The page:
Protestors carried placards saying “Peace on the Strip.” They weren’t referring to conflict between Israel and Hamas in the Gaza Strip, they were protesting a 10 p.m. curfew on teens and the closure of the Pandora’s Box coffee house on the Sunset Strip in Los Angeles. The ’65-’66 Sunset Strip “Curfew” or “Hippie” Riots were the most famous white riots of the sixties. Well, those were certainly simpler times, weren’t they?!
The liner notes to volume 8 of the Pebbles garage rock comp say that:
The Sunset Strip Riots started in 1965 and picked up again the following summer, peaking in November as swarms of teens descended on the main drag to assert thier sceneliness, arousing the ire of local business and, inevitably, the LAPD. Curfews were imposed, kids were rousted without pity, and musical protests were heard around the world, thanks to Buffalo Springfield’s “For What It’s Worth” and The Standells’ “Riot on Sunset Strip” [see #162]. An unknown named Terry Randall waxed one of the best.
310) Terry Randall — “S.O.S.”
“S.O.S.” was the A-side of his only single (‘66). It was quite cool. Colin Mason says that:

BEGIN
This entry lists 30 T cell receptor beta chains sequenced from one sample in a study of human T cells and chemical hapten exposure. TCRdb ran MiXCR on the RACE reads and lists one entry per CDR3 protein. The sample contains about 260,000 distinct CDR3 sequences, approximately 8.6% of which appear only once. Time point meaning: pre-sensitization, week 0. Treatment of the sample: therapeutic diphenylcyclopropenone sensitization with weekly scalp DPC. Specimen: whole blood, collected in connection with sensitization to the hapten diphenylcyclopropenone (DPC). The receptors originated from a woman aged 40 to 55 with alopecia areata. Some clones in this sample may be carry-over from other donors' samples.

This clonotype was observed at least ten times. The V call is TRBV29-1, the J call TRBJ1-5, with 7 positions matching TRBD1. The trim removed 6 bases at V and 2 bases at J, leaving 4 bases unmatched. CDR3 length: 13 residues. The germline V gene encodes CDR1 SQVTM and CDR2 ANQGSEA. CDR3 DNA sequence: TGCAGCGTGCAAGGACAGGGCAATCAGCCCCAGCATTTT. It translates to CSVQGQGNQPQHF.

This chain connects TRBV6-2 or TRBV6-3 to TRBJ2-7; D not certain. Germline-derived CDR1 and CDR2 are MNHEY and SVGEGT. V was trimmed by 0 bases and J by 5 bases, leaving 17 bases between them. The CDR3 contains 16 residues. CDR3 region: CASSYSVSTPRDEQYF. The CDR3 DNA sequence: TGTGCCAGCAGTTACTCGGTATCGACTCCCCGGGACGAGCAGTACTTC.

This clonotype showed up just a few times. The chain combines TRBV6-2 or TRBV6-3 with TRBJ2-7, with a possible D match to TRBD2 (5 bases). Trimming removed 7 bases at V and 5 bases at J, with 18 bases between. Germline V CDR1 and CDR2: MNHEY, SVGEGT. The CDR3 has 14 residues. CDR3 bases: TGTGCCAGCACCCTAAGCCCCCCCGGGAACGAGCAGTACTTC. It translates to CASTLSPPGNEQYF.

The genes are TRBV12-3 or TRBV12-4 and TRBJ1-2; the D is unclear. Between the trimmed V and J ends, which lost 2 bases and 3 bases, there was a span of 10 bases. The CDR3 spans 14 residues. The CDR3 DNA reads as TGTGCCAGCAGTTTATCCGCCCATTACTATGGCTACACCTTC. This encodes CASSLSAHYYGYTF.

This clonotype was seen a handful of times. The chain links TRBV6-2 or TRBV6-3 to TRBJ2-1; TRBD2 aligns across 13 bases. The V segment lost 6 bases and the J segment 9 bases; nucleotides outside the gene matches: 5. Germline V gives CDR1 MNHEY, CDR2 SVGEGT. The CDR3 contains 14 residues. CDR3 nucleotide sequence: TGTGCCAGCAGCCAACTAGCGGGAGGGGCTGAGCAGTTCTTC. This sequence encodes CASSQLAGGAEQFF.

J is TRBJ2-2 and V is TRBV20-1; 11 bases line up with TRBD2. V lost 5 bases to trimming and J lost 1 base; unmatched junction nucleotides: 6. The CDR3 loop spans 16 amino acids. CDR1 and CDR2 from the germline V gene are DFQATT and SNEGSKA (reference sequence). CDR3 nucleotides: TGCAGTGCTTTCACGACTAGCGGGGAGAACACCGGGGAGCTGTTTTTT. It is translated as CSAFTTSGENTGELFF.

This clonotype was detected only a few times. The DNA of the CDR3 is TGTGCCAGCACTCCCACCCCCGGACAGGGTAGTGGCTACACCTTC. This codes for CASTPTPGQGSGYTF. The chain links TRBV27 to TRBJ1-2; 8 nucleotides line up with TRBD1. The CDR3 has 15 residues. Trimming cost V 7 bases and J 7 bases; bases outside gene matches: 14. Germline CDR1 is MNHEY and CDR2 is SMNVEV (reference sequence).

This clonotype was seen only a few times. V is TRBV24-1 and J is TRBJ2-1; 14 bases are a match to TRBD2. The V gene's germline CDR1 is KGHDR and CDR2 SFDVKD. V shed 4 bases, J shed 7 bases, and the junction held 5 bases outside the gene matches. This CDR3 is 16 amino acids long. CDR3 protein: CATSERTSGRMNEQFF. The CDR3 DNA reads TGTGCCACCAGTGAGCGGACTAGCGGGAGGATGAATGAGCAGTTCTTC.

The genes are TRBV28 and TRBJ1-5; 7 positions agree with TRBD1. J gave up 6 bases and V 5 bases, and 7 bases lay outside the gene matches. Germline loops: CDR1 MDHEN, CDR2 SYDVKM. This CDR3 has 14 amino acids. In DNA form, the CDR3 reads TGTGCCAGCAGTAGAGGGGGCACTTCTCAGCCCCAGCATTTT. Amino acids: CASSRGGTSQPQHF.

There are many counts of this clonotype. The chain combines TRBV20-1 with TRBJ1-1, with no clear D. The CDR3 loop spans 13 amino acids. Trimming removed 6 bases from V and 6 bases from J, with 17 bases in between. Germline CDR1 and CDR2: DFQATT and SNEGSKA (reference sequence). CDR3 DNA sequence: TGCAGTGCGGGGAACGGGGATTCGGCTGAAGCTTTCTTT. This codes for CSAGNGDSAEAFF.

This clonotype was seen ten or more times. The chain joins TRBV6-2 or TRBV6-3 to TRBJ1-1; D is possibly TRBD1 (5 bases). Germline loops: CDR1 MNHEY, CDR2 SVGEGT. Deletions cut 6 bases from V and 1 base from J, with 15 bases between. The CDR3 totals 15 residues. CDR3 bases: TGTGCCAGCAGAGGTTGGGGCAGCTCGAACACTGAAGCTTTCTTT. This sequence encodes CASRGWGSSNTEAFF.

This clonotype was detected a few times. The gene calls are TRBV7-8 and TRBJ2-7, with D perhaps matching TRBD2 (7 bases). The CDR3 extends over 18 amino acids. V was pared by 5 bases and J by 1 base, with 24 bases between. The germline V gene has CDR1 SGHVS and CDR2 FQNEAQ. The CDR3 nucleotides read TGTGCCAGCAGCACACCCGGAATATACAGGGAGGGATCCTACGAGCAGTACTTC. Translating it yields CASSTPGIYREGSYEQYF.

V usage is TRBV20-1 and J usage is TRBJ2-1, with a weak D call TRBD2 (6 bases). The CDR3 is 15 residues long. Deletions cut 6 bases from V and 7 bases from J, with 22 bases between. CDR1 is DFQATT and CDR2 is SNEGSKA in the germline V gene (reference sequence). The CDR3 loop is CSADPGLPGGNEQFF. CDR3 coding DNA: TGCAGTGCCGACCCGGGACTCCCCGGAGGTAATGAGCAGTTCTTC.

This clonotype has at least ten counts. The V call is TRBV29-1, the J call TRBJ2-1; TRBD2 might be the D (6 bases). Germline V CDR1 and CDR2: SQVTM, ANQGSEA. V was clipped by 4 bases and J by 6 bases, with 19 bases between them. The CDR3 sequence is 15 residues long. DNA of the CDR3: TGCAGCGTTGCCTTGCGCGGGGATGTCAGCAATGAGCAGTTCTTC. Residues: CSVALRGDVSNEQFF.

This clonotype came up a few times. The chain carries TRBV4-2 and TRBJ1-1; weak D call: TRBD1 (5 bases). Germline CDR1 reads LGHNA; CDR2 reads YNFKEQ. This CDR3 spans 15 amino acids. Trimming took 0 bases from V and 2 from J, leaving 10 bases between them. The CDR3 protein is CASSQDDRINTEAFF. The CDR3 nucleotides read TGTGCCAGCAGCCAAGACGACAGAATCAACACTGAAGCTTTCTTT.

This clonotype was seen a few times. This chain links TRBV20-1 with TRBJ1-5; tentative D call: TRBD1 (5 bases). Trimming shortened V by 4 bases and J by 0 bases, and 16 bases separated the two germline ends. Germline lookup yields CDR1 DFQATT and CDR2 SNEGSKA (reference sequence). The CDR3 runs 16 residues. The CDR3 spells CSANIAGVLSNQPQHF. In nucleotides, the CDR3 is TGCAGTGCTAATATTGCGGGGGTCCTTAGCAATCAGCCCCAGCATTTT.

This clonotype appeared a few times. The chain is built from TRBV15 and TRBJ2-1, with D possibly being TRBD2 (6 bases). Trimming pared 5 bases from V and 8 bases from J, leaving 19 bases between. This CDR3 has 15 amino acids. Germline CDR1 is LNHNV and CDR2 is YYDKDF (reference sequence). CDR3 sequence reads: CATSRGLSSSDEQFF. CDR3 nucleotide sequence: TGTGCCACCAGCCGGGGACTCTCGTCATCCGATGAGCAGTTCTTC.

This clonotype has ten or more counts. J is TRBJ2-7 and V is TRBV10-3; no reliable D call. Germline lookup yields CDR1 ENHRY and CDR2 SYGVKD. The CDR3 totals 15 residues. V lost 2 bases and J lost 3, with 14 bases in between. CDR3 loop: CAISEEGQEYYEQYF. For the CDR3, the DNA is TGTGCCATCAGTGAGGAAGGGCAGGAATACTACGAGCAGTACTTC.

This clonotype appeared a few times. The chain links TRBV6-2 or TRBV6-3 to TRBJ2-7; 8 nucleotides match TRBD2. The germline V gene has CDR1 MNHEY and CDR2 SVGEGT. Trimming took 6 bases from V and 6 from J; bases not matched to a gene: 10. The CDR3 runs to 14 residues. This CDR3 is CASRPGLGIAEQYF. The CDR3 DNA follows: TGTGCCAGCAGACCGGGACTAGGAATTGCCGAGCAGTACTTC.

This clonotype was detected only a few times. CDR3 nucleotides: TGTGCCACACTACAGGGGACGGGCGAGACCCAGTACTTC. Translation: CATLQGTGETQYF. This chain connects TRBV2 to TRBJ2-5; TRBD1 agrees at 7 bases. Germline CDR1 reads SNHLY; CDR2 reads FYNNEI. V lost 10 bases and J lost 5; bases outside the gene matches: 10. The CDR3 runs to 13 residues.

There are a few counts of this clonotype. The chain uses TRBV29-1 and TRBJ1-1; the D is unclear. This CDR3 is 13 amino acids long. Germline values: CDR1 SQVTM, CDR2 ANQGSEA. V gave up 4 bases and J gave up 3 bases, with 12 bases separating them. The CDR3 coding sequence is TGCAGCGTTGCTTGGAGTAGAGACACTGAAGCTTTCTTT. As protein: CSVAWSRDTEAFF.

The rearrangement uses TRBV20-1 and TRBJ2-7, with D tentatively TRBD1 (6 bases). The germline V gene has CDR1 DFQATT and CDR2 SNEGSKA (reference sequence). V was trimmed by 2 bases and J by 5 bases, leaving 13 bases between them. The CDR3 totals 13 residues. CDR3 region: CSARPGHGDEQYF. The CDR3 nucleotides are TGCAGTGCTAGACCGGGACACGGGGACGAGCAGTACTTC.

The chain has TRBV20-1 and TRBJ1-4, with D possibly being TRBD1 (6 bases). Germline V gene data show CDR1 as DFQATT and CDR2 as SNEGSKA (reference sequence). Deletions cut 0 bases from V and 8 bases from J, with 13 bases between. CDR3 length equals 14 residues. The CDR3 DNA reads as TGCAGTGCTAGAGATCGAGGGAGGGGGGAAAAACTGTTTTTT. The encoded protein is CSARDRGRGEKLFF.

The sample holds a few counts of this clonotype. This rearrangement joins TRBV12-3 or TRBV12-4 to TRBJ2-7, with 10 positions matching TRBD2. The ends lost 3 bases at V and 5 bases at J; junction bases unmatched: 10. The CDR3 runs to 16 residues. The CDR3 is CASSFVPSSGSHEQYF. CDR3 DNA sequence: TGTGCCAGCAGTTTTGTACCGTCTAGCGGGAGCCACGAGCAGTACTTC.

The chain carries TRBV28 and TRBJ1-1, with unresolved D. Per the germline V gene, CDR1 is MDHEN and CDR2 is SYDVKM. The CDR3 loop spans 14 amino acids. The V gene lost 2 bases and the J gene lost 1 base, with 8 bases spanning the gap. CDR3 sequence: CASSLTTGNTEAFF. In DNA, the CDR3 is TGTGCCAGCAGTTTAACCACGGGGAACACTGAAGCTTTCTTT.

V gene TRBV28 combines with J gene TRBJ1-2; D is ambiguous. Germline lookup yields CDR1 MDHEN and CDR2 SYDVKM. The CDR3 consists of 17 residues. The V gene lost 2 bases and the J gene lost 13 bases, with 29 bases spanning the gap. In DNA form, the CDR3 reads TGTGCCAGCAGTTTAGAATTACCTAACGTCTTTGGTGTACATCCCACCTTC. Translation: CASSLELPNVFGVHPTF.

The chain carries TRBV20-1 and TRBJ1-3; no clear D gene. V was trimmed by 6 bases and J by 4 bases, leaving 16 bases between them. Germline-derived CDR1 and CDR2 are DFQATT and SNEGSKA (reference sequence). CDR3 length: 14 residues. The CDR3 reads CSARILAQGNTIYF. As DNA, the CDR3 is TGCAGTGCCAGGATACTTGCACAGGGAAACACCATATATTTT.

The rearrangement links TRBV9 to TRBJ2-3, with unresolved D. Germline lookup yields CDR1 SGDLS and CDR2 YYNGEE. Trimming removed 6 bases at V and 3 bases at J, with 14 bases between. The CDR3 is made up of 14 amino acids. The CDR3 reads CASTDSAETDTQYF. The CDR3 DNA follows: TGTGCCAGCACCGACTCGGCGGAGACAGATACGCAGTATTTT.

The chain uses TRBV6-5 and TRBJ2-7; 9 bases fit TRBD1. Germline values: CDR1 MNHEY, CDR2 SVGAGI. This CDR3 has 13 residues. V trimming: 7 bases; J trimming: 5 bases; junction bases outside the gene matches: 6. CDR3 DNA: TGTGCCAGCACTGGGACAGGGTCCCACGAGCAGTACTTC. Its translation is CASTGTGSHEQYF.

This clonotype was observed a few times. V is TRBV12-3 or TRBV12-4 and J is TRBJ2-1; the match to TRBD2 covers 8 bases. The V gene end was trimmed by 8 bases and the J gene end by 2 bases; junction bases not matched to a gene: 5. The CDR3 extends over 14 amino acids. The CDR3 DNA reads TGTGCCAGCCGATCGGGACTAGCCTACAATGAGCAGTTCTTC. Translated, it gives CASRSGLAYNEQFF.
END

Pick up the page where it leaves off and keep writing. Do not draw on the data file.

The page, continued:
Terry Randall is a bit of a mystery, although this killer protest 45 about the riots on Sunset Strip during November 1966 is a well known tune among garage hipsters. . . . [I]t’s got a swingin’ garage beat that I dig the most and there’s some great ‘cop’ put down lyrics.https://yellowpapersuns.com/2010/05/28/50-terry-randall-s-o-s/
I guess that makes me a garage hipster!
“The Sunset Strip. Red lights . . . . Lots of cars, lots of kicks. Bellbottoms, long hair. Groovy music everywhere. We’ve got as much right to be here as anyone, or we should. Close my ears to the angry voices rambling. . . . Trying hard not to see what I’ve been seeing. They want us to go — we’re not leaving. Don’t they realize, can’t they see, we’re just being what we’ve got a right to be. It’s our constitutional guarantee. Rights we thought we had we find we’re losing. Right to use the same street they’re all using. Crazy, cause they think we dress funny or because we don’t spend enough money. Don’t they realize, can’t they see, we’re just being what we’ve got a right to be. We’ve got a constitutional guarantee. ‘Well, I heard nothing.’ ‘What did we hear?’ ‘Get up against that wall.’ ‘Don’t give me no backtalk.’ ‘Get a haircut.’ ‘Let me see your ID kid.’ ‘Ok, move along.’ ‘It’s curfew time.'”
The following clips have some cool footage of the Sunset Strip and the riots:
This one is apparently narrated by Leonard Nimoy! —
This one is a Guns & Roses production. Well, Axl and company did start out on the Strip (in the ’80s)! —
Here is some drive-by footage of Sunset Boulevard in ’67 — back when “drive-by” simply meant driving by!